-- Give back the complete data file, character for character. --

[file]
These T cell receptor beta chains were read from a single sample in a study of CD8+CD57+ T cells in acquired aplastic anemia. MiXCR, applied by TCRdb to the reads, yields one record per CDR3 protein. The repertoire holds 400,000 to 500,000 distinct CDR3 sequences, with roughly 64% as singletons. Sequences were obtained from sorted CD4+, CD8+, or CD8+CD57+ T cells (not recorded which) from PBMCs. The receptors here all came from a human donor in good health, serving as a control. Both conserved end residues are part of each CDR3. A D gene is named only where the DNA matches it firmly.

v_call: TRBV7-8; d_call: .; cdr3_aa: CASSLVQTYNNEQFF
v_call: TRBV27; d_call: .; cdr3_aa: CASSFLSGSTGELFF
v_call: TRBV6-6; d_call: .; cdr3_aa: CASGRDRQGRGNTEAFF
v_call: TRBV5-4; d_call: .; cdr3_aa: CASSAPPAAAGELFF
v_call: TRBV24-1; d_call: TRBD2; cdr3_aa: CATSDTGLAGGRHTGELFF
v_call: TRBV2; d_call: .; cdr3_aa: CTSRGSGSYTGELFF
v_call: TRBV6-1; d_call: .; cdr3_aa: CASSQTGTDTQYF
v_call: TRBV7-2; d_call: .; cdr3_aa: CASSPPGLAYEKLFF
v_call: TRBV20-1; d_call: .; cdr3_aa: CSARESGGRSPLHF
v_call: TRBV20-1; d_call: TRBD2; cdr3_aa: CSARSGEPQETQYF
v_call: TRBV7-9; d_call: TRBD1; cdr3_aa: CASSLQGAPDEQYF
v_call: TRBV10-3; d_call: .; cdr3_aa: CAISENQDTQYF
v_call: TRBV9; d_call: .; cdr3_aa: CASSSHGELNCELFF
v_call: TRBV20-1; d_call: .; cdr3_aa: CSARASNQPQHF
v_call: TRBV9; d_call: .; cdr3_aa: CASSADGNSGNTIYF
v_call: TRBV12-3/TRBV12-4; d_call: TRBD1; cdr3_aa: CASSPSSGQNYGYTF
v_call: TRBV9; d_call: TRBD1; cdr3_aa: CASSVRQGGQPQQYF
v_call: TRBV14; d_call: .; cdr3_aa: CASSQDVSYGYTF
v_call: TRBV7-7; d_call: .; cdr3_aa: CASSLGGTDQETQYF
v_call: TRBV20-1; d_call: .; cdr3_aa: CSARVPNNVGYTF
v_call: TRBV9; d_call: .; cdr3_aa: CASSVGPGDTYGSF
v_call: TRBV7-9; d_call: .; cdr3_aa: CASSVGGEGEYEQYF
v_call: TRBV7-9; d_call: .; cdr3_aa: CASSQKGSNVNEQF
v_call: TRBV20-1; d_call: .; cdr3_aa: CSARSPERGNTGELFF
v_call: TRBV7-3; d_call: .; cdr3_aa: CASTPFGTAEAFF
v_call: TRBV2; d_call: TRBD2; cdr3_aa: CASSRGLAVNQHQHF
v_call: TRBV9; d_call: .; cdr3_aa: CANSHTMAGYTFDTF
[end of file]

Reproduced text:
These T cell receptor beta chains were read from a single sample in a study of CD8+CD57+ T cells in acquired aplastic anemia. MiXCR, applied by TCRdb to the reads, yields one record per CDR3 protein. The repertoire holds 400,000 to 500,000 distinct CDR3 sequences, with roughly 64% as singletons. Sequences were obtained from sorted CD4+, CD8+, or CD8+CD57+ T cells (not recorded which) from PBMCs. The receptors here all came from a human donor in good health, serving as a control. Both conserved end residues are part of each CDR3. A D gene is named only where the DNA matches it firmly.

v_call: TRBV7-8; d_call: .; cdr3_aa: CASSLVQTYNNEQFF
v_call: TRBV27; d_call: .; cdr3_aa: CASSFLSGSTGELFF
v_call: TRBV6-6; d_call: .; cdr3_aa: CASGRDRQGRGNTEAFF
v_call: TRBV5-4; d_call: .; cdr3_aa: CASSAPPAAAGELFF
v_call: TRBV24-1; d_call: TRBD2; cdr3_aa: CATSDTGLAGGRHTGELFF
v_call: TRBV2; d_call: .; cdr3_aa: CTSRGSGSYTGELFF
v_call: TRBV6-1; d_call: .; cdr3_aa: CASSQTGTDTQYF
v_call: TRBV7-2; d_call: .; cdr3_aa: CASSPPGLAYEKLFF
v_call: TRBV20-1; d_call: .; cdr3_aa: CSARESGGRSPLHF
v_call: TRBV20-1; d_call: TRBD2; cdr3_aa: CSARSGEPQETQYF
v_call: TRBV7-9; d_call: TRBD1; cdr3_aa: CASSLQGAPDEQYF
v_call: TRBV10-3; d_call: .; cdr3_aa: CAISENQDTQYF
v_call: TRBV9; d_call: .; cdr3_aa: CASSSHGELNCELFF
v_call: TRBV20-1; d_call: .; cdr3_aa: CSARASNQPQHF
v_call: TRBV9; d_call: .; cdr3_aa: CASSADGNSGNTIYF
v_call: TRBV12-3/TRBV12-4; d_call: TRBD1; cdr3_aa: CASSPSSGQNYGYTF
v_call: TRBV9; d_call: TRBD1; cdr3_aa: CASSVRQGGQPQQYF
v_call: TRBV14; d_call: .; cdr3_aa: CASSQDVSYGYTF
v_call: TRBV7-7; d_call: .; cdr3_aa: CASSLGGTDQETQYF
v_call: TRBV20-1; d_call: .; cdr3_aa: CSARVPNNVGYTF
v_call: TRBV9; d_call: .; cdr3_aa: CASSVGPGDTYGSF
v_call: TRBV7-9; d_call: .; cdr3_aa: CASSVGGEGEYEQYF
v_call: TRBV7-9; d_call: .; cdr3_aa: CASSQKGSNVNEQF
v_call: TRBV20-1; d_call: .; cdr3_aa: CSARSPERGNTGELFF
v_call: TRBV7-3; d_call: .; cdr3_aa: CASTPFGTAEAFF
v_call: TRBV2; d_call: TRBD2; cdr3_aa: CASSRGLAVNQHQHF
v_call: TRBV9; d_call: .; cdr3_aa: CANSHTMAGYTFDTF